Nahian Jamal Joyeeta
We share a bed and a window:
The countertop and sink too.
Some days we fight over the spatula,
On others, we spoon on the sofa.
The lipstick stains on your shirt aren’t often mine,
But you know I usually don’t mind.
The nights that you come home close to dawn,
I smell the Chanel and Dior on you, the whiskey wafts off your yawn.
I hold you close still
’cause I got nowhere to go:
I am too used to the comfort
of the “home” that you let me borrow.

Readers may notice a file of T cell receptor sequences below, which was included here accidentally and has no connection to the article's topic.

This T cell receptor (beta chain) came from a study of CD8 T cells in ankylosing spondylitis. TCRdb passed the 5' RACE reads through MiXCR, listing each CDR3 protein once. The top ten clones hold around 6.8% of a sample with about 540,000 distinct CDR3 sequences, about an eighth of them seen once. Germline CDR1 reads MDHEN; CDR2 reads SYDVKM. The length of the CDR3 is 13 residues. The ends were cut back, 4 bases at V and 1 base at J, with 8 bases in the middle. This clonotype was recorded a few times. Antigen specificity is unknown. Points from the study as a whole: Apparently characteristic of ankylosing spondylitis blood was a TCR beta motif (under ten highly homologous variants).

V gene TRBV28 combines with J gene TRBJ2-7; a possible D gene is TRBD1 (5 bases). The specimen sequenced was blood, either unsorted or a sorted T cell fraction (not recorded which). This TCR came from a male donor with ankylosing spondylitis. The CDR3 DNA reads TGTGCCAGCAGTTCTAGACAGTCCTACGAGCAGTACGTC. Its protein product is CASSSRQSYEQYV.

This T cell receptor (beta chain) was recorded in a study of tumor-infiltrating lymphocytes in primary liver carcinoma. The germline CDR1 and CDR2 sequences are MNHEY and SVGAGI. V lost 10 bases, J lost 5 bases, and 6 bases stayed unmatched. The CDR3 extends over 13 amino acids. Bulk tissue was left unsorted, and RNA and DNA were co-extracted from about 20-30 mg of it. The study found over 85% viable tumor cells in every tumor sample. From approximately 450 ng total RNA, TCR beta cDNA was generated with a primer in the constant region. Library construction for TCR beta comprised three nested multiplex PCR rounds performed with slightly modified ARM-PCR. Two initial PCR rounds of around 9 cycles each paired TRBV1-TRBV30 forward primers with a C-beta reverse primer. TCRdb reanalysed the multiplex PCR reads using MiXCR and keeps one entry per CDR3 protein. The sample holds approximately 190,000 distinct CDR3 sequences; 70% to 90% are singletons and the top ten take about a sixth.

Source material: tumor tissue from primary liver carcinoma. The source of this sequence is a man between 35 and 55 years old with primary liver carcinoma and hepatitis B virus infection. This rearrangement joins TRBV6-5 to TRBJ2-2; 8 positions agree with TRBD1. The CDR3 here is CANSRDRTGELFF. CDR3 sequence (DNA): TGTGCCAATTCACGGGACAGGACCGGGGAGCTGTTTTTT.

We share the TV screen but never the remote;
You don’t play my songs when we’re down on the road.
I sit there with you in the photo frame, but the lock screen belongs to another,
When asked, “Who’s calling you,” you say, “Just my domestic lover.”
With our domestic love we plant flowers, buy furniture and paint the walls,
Our domestic love follows us in echoes through the bathroom, kitchen and halls.
Domestic love, domestic love,
That’s all that we are-
Your towels still hang beside mine, because
“Old habits die hard.”